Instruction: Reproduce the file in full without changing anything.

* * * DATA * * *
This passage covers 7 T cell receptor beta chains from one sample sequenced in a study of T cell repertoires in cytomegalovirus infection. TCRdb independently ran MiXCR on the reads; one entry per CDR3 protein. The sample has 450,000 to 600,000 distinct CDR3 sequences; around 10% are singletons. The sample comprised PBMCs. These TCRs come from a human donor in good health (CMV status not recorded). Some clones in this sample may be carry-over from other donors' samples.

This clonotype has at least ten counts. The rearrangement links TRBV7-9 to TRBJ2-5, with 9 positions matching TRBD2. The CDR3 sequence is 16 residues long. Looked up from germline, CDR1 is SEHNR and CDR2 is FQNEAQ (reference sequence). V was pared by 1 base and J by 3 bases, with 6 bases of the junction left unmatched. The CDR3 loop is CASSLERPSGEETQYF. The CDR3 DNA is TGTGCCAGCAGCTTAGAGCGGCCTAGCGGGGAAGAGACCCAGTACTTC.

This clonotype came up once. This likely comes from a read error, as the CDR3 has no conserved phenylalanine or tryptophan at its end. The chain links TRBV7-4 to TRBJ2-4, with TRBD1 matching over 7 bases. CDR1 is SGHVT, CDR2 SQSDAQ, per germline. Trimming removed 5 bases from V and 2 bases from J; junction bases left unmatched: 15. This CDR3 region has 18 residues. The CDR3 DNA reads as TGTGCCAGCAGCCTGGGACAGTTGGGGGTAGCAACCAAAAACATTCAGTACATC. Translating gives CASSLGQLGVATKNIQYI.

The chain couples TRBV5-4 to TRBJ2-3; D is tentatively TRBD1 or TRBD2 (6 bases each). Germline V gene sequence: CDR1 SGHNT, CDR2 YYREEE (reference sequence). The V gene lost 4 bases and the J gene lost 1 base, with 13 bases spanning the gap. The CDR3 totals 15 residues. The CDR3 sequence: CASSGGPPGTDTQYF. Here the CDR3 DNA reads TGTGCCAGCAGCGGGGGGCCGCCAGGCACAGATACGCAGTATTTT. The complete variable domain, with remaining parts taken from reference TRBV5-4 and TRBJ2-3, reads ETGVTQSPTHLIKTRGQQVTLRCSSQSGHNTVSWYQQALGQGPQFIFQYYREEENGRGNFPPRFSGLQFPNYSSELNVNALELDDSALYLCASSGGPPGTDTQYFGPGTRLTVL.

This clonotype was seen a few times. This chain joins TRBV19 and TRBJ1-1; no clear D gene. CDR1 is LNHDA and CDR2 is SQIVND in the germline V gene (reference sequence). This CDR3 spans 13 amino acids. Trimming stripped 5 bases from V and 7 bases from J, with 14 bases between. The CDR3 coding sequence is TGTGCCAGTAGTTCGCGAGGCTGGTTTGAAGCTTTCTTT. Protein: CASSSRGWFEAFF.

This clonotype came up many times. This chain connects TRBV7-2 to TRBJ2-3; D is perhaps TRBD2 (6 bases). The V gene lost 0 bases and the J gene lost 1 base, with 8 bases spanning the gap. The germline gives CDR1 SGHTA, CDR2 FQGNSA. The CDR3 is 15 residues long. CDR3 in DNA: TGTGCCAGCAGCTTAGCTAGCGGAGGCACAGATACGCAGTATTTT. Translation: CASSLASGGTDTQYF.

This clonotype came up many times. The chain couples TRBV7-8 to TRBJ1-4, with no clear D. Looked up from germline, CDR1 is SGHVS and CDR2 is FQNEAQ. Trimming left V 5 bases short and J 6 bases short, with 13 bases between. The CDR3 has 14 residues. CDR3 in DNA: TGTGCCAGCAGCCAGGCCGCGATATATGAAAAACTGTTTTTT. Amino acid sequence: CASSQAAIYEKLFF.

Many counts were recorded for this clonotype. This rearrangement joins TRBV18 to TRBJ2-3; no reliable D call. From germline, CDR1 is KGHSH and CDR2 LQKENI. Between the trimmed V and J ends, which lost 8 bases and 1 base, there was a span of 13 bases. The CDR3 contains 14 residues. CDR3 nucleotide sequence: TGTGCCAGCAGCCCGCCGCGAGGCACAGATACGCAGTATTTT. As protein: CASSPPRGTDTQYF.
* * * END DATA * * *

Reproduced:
This passage covers 7 T cell receptor beta chains from one sample sequenced in a study of T cell repertoires in cytomegalovirus infection. TCRdb independently ran MiXCR on the reads; one entry per CDR3 protein. The sample has 450,000 to 600,000 distinct CDR3 sequences; around 10% are singletons. The sample comprised PBMCs. These TCRs come from a human donor in good health (CMV status not recorded). Some clones in this sample may be carry-over from other donors' samples.

This clonotype has at least ten counts. The rearrangement links TRBV7-9 to TRBJ2-5, with 9 positions matching TRBD2. The CDR3 sequence is 16 residues long. Looked up from germline, CDR1 is SEHNR and CDR2 is FQNEAQ (reference sequence). V was pared by 1 base and J by 3 bases, with 6 bases of the junction left unmatched. The CDR3 loop is CASSLERPSGEETQYF. The CDR3 DNA is TGTGCCAGCAGCTTAGAGCGGCCTAGCGGGGAAGAGACCCAGTACTTC.

This clonotype came up once. This likely comes from a read error, as the CDR3 has no conserved phenylalanine or tryptophan at its end. The chain links TRBV7-4 to TRBJ2-4, with TRBD1 matching over 7 bases. CDR1 is SGHVT, CDR2 SQSDAQ, per germline. Trimming removed 5 bases from V and 2 bases from J; junction bases left unmatched: 15. This CDR3 region has 18 residues. The CDR3 DNA reads as TGTGCCAGCAGCCTGGGACAGTTGGGGGTAGCAACCAAAAACATTCAGTACATC. Translating gives CASSLGQLGVATKNIQYI.

The chain couples TRBV5-4 to TRBJ2-3; D is tentatively TRBD1 or TRBD2 (6 bases each). Germline V gene sequence: CDR1 SGHNT, CDR2 YYREEE (reference sequence). The V gene lost 4 bases and the J gene lost 1 base, with 13 bases spanning the gap. The CDR3 totals 15 residues. The CDR3 sequence: CASSGGPPGTDTQYF. Here the CDR3 DNA reads TGTGCCAGCAGCGGGGGGCCGCCAGGCACAGATACGCAGTATTTT. The complete variable domain, with remaining parts taken from reference TRBV5-4 and TRBJ2-3, reads ETGVTQSPTHLIKTRGQQVTLRCSSQSGHNTVSWYQQALGQGPQFIFQYYREEENGRGNFPPRFSGLQFPNYSSELNVNALELDDSALYLCASSGGPPGTDTQYFGPGTRLTVL.

This clonotype was seen a few times. This chain joins TRBV19 and TRBJ1-1; no clear D gene. CDR1 is LNHDA and CDR2 is SQIVND in the germline V gene (reference sequence). This CDR3 spans 13 amino acids. Trimming stripped 5 bases from V and 7 bases from J, with 14 bases between. The CDR3 coding sequence is TGTGCCAGTAGTTCGCGAGGCTGGTTTGAAGCTTTCTTT. Protein: CASSSRGWFEAFF.

This clonotype came up many times. This chain connects TRBV7-2 to TRBJ2-3; D is perhaps TRBD2 (6 bases). The V gene lost 0 bases and the J gene lost 1 base, with 8 bases spanning the gap. The germline gives CDR1 SGHTA, CDR2 FQGNSA. The CDR3 is 15 residues long. CDR3 in DNA: TGTGCCAGCAGCTTAGCTAGCGGAGGCACAGATACGCAGTATTTT. Translation: CASSLASGGTDTQYF.

This clonotype came up many times. The chain couples TRBV7-8 to TRBJ1-4, with no clear D. Looked up from germline, CDR1 is SGHVS and CDR2 is FQNEAQ. Trimming left V 5 bases short and J 6 bases short, with 13 bases between. The CDR3 has 14 residues. CDR3 in DNA: TGTGCCAGCAGCCAGGCCGCGATATATGAAAAACTGTTTTTT. Amino acid sequence: CASSQAAIYEKLFF.

Many counts were recorded for this clonotype. This rearrangement joins TRBV18 to TRBJ2-3; no reliable D call. From germline, CDR1 is KGHSH and CDR2 LQKENI. Between the trimmed V and J ends, which lost 8 bases and 1 base, there was a span of 13 bases. The CDR3 contains 14 residues. CDR3 nucleotide sequence: TGTGCCAGCAGCCCGCCGCGAGGCACAGATACGCAGTATTTT. As protein: CASSPPRGTDTQYF.